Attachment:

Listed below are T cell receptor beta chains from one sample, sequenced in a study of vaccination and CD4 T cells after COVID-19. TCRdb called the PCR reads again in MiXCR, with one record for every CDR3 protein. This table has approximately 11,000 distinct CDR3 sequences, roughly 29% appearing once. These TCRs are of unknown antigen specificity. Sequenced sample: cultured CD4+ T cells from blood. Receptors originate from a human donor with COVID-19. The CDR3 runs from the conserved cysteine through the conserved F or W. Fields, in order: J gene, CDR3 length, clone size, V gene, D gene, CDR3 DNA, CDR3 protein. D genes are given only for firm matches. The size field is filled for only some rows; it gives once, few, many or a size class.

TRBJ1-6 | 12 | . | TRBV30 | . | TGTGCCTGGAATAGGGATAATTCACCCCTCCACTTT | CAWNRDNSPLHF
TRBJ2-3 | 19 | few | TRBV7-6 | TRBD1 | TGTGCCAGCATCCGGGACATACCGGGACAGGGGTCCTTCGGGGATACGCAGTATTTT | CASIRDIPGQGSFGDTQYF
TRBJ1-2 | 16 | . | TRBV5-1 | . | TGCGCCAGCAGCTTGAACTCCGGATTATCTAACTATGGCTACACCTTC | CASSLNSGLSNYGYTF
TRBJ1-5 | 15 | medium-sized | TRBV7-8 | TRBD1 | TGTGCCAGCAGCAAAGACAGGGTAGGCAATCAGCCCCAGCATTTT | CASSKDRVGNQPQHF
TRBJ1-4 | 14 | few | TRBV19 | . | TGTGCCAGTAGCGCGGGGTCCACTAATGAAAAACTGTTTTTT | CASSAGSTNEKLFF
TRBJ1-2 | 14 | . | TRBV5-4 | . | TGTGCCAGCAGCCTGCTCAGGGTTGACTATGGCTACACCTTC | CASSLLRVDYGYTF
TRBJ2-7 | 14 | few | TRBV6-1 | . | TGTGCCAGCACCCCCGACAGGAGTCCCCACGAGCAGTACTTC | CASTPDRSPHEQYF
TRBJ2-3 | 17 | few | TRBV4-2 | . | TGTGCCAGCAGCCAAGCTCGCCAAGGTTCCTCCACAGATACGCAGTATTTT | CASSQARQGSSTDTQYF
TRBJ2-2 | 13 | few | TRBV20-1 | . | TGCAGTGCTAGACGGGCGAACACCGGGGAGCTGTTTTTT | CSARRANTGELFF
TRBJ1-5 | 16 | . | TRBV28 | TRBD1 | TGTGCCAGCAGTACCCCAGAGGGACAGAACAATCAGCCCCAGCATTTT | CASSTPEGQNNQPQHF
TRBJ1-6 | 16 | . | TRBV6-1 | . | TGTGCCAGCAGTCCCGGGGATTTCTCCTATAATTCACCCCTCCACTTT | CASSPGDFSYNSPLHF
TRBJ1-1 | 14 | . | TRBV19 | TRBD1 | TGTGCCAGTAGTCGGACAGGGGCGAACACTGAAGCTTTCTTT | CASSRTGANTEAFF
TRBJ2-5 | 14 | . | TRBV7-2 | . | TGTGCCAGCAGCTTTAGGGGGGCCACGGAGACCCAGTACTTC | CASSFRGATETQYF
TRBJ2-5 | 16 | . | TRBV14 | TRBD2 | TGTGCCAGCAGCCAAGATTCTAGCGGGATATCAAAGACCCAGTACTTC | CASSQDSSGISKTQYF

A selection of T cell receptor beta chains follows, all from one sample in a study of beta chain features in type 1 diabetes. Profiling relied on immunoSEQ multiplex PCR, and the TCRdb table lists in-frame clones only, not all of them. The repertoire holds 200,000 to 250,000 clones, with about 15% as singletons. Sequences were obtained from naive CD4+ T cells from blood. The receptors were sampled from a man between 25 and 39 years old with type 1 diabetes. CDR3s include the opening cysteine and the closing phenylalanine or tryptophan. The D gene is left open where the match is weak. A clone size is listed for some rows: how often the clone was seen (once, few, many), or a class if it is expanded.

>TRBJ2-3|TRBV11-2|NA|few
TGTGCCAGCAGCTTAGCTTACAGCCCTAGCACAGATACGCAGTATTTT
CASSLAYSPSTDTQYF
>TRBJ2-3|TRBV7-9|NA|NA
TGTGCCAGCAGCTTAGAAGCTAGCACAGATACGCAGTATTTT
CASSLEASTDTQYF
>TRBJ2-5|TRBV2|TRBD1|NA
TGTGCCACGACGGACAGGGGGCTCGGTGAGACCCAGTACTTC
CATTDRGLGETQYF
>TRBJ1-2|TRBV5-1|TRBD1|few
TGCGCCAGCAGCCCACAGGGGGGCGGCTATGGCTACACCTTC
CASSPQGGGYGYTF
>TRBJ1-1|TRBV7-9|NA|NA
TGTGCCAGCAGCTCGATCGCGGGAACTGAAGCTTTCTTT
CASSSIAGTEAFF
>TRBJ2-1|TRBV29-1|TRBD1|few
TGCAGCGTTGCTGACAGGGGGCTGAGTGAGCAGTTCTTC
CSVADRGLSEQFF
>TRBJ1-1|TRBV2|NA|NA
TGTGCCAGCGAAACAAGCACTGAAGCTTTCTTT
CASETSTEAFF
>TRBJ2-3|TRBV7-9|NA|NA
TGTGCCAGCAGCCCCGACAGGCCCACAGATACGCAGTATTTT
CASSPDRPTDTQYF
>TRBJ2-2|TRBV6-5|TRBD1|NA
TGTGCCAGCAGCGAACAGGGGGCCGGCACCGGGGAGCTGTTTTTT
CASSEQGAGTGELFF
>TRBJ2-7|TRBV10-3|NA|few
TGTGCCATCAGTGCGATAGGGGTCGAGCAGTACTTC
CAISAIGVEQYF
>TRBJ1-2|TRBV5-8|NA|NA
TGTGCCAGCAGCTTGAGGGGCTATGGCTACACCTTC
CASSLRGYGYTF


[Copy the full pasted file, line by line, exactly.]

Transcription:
Listed below are T cell receptor beta chains from one sample, sequenced in a study of vaccination and CD4 T cells after COVID-19. TCRdb called the PCR reads again in MiXCR, with one record for every CDR3 protein. This table has approximately 11,000 distinct CDR3 sequences, roughly 29% appearing once. These TCRs are of unknown antigen specificity. Sequenced sample: cultured CD4+ T cells from blood. Receptors originate from a human donor with COVID-19. The CDR3 runs from the conserved cysteine through the conserved F or W. Fields, in order: J gene, CDR3 length, clone size, V gene, D gene, CDR3 DNA, CDR3 protein. D genes are given only for firm matches. The size field is filled for only some rows; it gives once, few, many or a size class.

TRBJ1-6 | 12 | . | TRBV30 | . | TGTGCCTGGAATAGGGATAATTCACCCCTCCACTTT | CAWNRDNSPLHF
TRBJ2-3 | 19 | few | TRBV7-6 | TRBD1 | TGTGCCAGCATCCGGGACATACCGGGACAGGGGTCCTTCGGGGATACGCAGTATTTT | CASIRDIPGQGSFGDTQYF
TRBJ1-2 | 16 | . | TRBV5-1 | . | TGCGCCAGCAGCTTGAACTCCGGATTATCTAACTATGGCTACACCTTC | CASSLNSGLSNYGYTF
TRBJ1-5 | 15 | medium-sized | TRBV7-8 | TRBD1 | TGTGCCAGCAGCAAAGACAGGGTAGGCAATCAGCCCCAGCATTTT | CASSKDRVGNQPQHF
TRBJ1-4 | 14 | few | TRBV19 | . | TGTGCCAGTAGCGCGGGGTCCACTAATGAAAAACTGTTTTTT | CASSAGSTNEKLFF
TRBJ1-2 | 14 | . | TRBV5-4 | . | TGTGCCAGCAGCCTGCTCAGGGTTGACTATGGCTACACCTTC | CASSLLRVDYGYTF
TRBJ2-7 | 14 | few | TRBV6-1 | . | TGTGCCAGCACCCCCGACAGGAGTCCCCACGAGCAGTACTTC | CASTPDRSPHEQYF
TRBJ2-3 | 17 | few | TRBV4-2 | . | TGTGCCAGCAGCCAAGCTCGCCAAGGTTCCTCCACAGATACGCAGTATTTT | CASSQARQGSSTDTQYF
TRBJ2-2 | 13 | few | TRBV20-1 | . | TGCAGTGCTAGACGGGCGAACACCGGGGAGCTGTTTTTT | CSARRANTGELFF
TRBJ1-5 | 16 | . | TRBV28 | TRBD1 | TGTGCCAGCAGTACCCCAGAGGGACAGAACAATCAGCCCCAGCATTTT | CASSTPEGQNNQPQHF
TRBJ1-6 | 16 | . | TRBV6-1 | . | TGTGCCAGCAGTCCCGGGGATTTCTCCTATAATTCACCCCTCCACTTT | CASSPGDFSYNSPLHF
TRBJ1-1 | 14 | . | TRBV19 | TRBD1 | TGTGCCAGTAGTCGGACAGGGGCGAACACTGAAGCTTTCTTT | CASSRTGANTEAFF
TRBJ2-5 | 14 | . | TRBV7-2 | . | TGTGCCAGCAGCTTTAGGGGGGCCACGGAGACCCAGTACTTC | CASSFRGATETQYF
TRBJ2-5 | 16 | . | TRBV14 | TRBD2 | TGTGCCAGCAGCCAAGATTCTAGCGGGATATCAAAGACCCAGTACTTC | CASSQDSSGISKTQYF

A selection of T cell receptor beta chains follows, all from one sample in a study of beta chain features in type 1 diabetes. Profiling relied on immunoSEQ multiplex PCR, and the TCRdb table lists in-frame clones only, not all of them. The repertoire holds 200,000 to 250,000 clones, with about 15% as singletons. Sequences were obtained from naive CD4+ T cells from blood. The receptors were sampled from a man between 25 and 39 years old with type 1 diabetes. CDR3s include the opening cysteine and the closing phenylalanine or tryptophan. The D gene is left open where the match is weak. A clone size is listed for some rows: how often the clone was seen (once, few, many), or a class if it is expanded.

>TRBJ2-3|TRBV11-2|NA|few
TGTGCCAGCAGCTTAGCTTACAGCCCTAGCACAGATACGCAGTATTTT
CASSLAYSPSTDTQYF
>TRBJ2-3|TRBV7-9|NA|NA
TGTGCCAGCAGCTTAGAAGCTAGCACAGATACGCAGTATTTT
CASSLEASTDTQYF
>TRBJ2-5|TRBV2|TRBD1|NA
TGTGCCACGACGGACAGGGGGCTCGGTGAGACCCAGTACTTC
CATTDRGLGETQYF
>TRBJ1-2|TRBV5-1|TRBD1|few
TGCGCCAGCAGCCCACAGGGGGGCGGCTATGGCTACACCTTC
CASSPQGGGYGYTF
>TRBJ1-1|TRBV7-9|NA|NA
TGTGCCAGCAGCTCGATCGCGGGAACTGAAGCTTTCTTT
CASSSIAGTEAFF
>TRBJ2-1|TRBV29-1|TRBD1|few
TGCAGCGTTGCTGACAGGGGGCTGAGTGAGCAGTTCTTC
CSVADRGLSEQFF
>TRBJ1-1|TRBV2|NA|NA
TGTGCCAGCGAAACAAGCACTGAAGCTTTCTTT
CASETSTEAFF
>TRBJ2-3|TRBV7-9|NA|NA
TGTGCCAGCAGCCCCGACAGGCCCACAGATACGCAGTATTTT
CASSPDRPTDTQYF
>TRBJ2-2|TRBV6-5|TRBD1|NA
TGTGCCAGCAGCGAACAGGGGGCCGGCACCGGGGAGCTGTTTTTT
CASSEQGAGTGELFF
>TRBJ2-7|TRBV10-3|NA|few
TGTGCCATCAGTGCGATAGGGGTCGAGCAGTACTTC
CAISAIGVEQYF
>TRBJ1-2|TRBV5-8|NA|NA
TGTGCCAGCAGCTTGAGGGGCTATGGCTACACCTTC
CASSLRGYGYTF